Countryside Alliance Chief Executive Richard Burge said: "Throughout the committee stage the Minister has colluded with his backbenchers to subvert this Bill into a travesty of fairness. The last few weeks have been a chronicle of deceit from a Minister who clearly does not understand animal welfare issues, but is an expert in political expediency".
Hunting Bill Review of Committee Stage
Alun Michael has consistently failed to define the incontrovertible
evidence of cruelty which he claimed as justification for outlawing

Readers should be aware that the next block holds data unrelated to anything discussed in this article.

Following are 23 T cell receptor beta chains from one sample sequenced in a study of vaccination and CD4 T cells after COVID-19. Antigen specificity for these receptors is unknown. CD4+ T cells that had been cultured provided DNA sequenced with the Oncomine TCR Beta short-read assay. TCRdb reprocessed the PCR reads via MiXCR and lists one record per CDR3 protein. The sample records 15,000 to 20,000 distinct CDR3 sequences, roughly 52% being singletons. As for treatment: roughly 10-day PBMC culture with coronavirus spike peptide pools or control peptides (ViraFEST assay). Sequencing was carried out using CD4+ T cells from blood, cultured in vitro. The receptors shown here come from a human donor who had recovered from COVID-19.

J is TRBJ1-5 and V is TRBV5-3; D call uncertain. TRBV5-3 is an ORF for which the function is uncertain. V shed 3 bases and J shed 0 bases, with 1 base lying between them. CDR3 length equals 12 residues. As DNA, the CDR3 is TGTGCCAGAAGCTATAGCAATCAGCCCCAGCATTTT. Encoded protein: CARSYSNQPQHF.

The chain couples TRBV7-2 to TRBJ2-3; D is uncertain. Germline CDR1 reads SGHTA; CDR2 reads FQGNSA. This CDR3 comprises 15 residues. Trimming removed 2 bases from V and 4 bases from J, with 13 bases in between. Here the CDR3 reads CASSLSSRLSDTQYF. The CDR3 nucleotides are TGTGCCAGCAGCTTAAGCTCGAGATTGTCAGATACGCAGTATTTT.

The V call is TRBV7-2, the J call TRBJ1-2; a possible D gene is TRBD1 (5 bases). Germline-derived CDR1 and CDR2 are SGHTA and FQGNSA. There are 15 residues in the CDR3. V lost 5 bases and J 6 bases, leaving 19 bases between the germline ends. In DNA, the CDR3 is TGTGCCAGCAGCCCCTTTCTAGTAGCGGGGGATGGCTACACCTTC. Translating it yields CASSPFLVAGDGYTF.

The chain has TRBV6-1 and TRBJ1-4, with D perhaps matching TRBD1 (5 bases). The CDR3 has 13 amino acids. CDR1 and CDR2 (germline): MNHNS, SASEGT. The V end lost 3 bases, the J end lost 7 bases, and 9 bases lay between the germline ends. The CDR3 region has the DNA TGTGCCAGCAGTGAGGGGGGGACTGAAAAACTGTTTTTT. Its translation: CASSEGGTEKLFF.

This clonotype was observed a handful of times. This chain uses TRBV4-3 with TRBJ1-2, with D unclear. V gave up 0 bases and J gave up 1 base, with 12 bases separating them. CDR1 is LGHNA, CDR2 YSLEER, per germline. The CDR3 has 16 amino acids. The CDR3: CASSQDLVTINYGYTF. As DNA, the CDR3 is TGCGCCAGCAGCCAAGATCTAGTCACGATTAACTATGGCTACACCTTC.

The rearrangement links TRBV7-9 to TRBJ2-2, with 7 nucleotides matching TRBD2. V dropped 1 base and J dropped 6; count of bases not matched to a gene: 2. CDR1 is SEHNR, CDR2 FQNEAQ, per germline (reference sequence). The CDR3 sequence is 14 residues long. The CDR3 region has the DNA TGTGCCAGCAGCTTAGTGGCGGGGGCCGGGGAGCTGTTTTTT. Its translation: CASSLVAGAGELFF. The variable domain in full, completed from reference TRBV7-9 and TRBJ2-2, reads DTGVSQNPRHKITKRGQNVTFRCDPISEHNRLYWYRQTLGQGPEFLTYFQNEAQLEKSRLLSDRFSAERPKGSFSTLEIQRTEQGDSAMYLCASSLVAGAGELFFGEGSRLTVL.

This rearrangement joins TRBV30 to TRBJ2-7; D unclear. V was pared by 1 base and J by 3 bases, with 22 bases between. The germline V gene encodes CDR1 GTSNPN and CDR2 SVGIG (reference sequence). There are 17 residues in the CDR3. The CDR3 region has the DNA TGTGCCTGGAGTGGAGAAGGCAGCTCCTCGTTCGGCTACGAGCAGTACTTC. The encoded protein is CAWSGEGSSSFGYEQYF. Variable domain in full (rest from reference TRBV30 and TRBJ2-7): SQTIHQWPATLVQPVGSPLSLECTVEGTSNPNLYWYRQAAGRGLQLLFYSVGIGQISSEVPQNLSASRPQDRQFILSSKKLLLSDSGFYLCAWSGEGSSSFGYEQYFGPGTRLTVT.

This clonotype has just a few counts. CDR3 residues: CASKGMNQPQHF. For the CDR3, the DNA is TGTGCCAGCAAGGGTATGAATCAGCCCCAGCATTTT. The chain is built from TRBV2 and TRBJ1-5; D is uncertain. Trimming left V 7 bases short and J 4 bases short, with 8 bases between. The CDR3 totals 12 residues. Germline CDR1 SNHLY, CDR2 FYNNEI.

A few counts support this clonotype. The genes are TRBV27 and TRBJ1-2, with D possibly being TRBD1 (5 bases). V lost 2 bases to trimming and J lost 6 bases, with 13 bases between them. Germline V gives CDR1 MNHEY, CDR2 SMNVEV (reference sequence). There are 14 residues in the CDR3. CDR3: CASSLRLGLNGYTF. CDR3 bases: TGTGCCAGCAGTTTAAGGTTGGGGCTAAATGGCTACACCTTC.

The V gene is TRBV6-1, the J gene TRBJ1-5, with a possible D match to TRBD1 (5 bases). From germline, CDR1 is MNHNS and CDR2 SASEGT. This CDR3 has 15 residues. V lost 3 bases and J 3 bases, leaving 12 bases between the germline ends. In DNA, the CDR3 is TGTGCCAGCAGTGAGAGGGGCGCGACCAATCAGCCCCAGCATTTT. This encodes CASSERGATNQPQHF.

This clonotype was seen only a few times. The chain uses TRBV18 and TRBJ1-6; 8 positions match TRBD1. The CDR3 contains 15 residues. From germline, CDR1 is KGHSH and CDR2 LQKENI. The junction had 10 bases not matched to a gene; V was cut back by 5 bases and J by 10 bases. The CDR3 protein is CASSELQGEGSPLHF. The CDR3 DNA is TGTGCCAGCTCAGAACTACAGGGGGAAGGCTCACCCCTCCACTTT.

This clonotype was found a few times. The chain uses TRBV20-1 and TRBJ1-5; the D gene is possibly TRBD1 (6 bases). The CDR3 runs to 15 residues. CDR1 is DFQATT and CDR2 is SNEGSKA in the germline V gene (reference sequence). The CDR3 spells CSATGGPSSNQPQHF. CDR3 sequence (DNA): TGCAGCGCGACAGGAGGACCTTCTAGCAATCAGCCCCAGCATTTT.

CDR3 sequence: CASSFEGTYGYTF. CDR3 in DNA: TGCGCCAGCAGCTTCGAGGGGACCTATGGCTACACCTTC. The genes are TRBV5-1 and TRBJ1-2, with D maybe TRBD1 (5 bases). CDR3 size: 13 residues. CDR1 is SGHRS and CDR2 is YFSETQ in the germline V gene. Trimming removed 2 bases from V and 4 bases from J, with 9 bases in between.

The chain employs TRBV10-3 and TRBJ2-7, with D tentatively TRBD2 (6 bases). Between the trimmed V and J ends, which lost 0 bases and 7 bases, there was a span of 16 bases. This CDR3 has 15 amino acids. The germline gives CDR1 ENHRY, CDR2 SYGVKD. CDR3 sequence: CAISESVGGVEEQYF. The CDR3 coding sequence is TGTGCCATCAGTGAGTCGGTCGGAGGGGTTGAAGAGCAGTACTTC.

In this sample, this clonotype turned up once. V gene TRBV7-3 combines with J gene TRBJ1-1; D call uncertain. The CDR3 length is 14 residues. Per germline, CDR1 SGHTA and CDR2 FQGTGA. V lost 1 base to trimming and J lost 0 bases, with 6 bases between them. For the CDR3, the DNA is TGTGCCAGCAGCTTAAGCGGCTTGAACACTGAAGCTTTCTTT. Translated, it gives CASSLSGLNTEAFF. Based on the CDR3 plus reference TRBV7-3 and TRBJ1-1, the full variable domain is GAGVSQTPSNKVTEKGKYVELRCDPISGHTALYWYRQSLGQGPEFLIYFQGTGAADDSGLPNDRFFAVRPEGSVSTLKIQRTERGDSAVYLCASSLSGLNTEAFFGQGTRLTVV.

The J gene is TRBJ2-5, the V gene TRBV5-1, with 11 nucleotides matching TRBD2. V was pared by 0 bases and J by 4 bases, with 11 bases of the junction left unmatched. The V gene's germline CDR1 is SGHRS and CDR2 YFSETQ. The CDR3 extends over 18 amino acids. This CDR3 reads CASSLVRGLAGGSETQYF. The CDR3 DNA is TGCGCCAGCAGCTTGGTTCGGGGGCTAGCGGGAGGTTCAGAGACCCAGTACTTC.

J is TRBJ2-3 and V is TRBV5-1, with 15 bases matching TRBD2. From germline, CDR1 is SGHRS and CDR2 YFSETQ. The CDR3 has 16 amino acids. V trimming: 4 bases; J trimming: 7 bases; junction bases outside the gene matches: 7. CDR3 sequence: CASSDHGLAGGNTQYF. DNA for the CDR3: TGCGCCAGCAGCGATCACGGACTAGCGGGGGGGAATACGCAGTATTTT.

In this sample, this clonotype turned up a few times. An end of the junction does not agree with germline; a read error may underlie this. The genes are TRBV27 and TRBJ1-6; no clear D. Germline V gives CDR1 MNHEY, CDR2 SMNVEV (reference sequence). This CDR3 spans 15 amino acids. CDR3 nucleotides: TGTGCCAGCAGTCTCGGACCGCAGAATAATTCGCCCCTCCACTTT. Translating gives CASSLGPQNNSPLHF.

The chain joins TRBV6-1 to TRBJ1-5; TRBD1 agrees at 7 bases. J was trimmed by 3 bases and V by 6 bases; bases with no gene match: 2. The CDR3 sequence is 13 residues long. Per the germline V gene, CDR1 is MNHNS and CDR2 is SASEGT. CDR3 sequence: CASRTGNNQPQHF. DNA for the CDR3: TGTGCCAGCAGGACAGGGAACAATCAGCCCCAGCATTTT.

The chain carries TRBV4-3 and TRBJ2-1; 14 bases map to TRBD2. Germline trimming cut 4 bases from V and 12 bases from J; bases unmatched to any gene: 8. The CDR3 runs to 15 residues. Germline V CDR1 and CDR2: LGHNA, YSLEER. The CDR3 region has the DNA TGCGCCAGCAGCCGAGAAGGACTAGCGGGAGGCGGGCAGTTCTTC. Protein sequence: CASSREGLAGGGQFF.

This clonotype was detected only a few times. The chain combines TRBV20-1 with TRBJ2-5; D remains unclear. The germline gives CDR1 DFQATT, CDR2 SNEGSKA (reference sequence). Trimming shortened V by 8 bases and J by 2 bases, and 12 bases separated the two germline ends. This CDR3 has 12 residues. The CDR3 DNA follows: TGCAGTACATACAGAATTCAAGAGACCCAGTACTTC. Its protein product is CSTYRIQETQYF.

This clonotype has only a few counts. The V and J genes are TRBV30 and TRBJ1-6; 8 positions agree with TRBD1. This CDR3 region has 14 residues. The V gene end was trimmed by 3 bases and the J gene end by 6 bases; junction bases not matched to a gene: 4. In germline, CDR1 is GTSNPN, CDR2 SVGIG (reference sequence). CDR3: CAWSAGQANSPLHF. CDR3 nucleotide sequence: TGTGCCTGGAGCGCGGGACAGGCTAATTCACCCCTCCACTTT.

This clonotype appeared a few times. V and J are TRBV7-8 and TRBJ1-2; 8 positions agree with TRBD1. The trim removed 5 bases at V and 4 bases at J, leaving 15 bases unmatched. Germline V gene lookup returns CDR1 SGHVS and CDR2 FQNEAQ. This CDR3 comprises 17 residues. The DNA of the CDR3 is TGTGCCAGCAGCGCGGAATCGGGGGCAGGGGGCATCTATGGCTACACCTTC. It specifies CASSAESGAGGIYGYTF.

both deer hunting and competition coursing.
The Ministers attempt to use the work of a leading scientist to back his claims about deer hunting have lead to him being branded scientifically illiterate by Professor Patrick Bateson, who carried out the work.
l Those forms of hunting which are allowed to apply for a license will have to pass a utility test defined solely as pest control. None of the environmental, economic or social benefits of hunting can be considered in support of an application, in contradiction of the Rio Declaration. Nor can hunting be judged for what it is a tool for managing sustainable populations of quarry species at a level which is acceptable to local farmers and land managers.